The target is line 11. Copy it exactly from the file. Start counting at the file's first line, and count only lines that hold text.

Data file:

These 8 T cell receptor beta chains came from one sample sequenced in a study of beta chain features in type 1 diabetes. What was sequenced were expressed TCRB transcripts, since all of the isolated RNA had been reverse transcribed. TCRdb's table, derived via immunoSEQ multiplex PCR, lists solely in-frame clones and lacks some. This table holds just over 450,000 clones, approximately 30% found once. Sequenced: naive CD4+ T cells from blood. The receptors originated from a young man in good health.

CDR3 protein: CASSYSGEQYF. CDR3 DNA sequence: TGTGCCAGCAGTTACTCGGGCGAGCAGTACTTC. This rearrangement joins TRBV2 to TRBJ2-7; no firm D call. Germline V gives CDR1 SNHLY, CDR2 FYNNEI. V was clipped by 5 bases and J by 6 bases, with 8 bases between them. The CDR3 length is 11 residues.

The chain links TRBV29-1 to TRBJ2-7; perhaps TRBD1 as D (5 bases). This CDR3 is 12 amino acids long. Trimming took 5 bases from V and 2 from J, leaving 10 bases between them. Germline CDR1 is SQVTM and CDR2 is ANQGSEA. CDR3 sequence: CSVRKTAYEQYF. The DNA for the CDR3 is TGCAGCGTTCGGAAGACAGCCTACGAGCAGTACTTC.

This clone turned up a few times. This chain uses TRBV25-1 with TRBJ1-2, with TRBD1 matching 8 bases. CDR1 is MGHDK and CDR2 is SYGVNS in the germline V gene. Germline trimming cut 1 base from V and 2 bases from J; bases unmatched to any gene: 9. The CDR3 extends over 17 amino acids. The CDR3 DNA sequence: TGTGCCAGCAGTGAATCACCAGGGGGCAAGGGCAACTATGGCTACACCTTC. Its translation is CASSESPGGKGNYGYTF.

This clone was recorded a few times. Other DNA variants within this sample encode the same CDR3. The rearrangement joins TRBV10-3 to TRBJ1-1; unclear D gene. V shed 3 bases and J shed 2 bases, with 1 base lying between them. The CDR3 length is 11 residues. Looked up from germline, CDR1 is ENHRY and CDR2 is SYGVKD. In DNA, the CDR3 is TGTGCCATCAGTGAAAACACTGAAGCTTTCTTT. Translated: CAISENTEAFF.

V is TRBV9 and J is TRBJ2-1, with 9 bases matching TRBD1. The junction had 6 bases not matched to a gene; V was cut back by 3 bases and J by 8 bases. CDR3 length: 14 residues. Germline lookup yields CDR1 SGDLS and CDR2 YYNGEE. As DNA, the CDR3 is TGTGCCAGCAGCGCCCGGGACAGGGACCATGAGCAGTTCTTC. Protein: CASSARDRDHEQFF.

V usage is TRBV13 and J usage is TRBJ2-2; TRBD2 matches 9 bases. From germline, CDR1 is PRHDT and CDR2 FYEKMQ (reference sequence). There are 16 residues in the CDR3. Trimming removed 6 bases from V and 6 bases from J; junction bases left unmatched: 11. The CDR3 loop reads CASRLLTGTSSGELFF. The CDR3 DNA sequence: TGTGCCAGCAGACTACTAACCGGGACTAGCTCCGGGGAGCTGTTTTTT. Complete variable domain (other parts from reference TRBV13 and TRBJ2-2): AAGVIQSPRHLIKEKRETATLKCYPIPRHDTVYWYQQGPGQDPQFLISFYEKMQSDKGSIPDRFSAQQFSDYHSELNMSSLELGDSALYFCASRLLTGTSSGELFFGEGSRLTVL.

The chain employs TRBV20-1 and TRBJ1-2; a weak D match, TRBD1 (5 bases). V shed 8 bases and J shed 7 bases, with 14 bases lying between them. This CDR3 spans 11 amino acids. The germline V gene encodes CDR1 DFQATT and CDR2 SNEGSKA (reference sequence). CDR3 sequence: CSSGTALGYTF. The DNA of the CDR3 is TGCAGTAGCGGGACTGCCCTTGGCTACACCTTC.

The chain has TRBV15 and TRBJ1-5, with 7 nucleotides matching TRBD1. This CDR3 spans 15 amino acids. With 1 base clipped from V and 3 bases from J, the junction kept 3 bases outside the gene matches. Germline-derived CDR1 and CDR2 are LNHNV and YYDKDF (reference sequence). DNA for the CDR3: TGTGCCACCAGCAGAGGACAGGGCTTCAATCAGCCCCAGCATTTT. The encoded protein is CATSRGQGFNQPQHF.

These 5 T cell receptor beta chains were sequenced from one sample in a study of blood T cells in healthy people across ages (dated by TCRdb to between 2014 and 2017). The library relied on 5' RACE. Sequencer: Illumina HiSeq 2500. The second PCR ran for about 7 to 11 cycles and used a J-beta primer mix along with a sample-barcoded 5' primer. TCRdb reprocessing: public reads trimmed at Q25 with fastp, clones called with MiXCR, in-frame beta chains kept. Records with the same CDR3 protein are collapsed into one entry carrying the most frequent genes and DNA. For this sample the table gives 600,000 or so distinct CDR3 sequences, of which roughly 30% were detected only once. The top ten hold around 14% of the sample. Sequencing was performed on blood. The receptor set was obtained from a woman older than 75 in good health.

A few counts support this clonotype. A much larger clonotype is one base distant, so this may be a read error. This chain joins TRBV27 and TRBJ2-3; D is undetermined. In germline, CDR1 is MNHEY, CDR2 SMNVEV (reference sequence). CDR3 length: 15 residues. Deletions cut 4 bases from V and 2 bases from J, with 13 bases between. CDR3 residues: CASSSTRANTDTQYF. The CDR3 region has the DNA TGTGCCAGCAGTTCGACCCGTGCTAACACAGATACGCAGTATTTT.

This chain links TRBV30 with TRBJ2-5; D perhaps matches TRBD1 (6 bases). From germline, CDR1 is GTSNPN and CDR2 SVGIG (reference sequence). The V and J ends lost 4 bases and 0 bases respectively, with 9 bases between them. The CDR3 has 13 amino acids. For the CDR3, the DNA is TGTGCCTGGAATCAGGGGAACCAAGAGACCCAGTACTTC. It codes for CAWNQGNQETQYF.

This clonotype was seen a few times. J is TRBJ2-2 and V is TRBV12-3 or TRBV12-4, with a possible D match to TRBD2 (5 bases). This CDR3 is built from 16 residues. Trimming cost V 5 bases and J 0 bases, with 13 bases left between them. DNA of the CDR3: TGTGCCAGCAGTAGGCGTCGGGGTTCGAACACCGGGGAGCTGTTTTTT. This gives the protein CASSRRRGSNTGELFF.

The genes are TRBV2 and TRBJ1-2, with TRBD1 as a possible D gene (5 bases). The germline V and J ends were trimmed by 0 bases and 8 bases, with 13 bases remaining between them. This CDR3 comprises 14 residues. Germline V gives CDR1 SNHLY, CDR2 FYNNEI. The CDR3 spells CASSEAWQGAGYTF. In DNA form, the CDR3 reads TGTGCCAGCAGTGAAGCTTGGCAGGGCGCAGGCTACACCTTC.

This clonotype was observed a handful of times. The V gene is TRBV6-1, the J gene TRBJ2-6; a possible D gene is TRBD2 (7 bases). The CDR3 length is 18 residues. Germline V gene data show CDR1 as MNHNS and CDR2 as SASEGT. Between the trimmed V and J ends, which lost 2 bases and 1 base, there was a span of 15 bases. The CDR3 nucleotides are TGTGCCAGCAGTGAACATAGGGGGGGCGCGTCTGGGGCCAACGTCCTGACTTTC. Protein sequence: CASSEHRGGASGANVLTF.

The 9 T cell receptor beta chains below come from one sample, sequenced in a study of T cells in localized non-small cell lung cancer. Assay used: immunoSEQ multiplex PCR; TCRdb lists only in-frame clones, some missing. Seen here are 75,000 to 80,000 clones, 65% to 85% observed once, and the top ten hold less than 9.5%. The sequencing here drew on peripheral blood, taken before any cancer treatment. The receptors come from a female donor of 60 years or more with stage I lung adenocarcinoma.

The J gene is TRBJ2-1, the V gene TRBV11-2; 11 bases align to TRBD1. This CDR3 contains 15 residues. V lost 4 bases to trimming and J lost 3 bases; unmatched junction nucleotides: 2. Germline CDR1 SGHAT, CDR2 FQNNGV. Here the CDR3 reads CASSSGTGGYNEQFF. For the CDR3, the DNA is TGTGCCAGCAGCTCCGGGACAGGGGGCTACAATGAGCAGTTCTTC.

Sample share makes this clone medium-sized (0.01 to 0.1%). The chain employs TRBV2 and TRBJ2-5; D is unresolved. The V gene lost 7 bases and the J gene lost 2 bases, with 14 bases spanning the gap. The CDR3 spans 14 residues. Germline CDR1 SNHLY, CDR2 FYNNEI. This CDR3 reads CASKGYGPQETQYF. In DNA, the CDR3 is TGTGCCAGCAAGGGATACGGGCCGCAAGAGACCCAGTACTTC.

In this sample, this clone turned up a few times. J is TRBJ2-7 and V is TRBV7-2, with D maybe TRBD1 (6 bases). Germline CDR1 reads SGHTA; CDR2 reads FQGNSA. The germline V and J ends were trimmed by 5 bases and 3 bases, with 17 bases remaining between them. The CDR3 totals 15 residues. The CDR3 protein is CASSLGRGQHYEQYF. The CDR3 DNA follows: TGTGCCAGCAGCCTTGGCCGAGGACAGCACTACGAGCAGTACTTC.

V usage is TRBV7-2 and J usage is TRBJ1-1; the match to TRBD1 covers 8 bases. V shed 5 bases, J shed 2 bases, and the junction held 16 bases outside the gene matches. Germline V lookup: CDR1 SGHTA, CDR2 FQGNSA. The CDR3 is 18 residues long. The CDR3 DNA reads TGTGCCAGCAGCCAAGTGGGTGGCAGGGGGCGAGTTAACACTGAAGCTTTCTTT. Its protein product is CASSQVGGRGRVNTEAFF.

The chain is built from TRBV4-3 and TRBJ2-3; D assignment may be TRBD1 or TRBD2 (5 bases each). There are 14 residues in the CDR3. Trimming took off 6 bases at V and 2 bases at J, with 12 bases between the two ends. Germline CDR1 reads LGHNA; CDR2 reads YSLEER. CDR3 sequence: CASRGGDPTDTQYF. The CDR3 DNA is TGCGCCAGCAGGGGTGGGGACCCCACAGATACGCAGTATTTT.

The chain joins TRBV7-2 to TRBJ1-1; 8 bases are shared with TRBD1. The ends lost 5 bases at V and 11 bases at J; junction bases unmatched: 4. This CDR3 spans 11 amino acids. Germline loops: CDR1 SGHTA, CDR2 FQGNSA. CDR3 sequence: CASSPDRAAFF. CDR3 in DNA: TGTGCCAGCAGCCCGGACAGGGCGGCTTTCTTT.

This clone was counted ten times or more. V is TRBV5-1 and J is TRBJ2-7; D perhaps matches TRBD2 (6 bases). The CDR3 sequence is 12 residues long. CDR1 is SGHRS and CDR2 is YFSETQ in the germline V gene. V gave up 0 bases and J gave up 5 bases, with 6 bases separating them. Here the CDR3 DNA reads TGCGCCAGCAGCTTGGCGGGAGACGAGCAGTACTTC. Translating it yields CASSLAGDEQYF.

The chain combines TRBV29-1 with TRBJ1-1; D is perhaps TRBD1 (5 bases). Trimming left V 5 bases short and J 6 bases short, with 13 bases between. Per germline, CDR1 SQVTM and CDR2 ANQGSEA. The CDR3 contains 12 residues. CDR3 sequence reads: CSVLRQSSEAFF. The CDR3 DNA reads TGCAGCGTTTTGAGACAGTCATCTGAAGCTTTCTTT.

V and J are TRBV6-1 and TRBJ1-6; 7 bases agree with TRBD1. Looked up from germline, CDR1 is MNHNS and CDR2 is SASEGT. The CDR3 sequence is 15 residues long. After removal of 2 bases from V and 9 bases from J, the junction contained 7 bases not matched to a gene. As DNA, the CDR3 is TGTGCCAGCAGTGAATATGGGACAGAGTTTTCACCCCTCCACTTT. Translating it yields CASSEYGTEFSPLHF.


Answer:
A few counts support this clonotype. A much larger clonotype is one base distant, so this may be a read error. This chain joins TRBV27 and TRBJ2-3; D is undetermined. In germline, CDR1 is MNHEY, CDR2 SMNVEV (reference sequence). CDR3 length: 15 residues. Deletions cut 4 bases from V and 2 bases from J, with 13 bases between. CDR3 residues: CASSSTRANTDTQYF. The CDR3 region has the DNA TGTGCCAGCAGTTCGACCCGTGCTAACACAGATACGCAGTATTTT.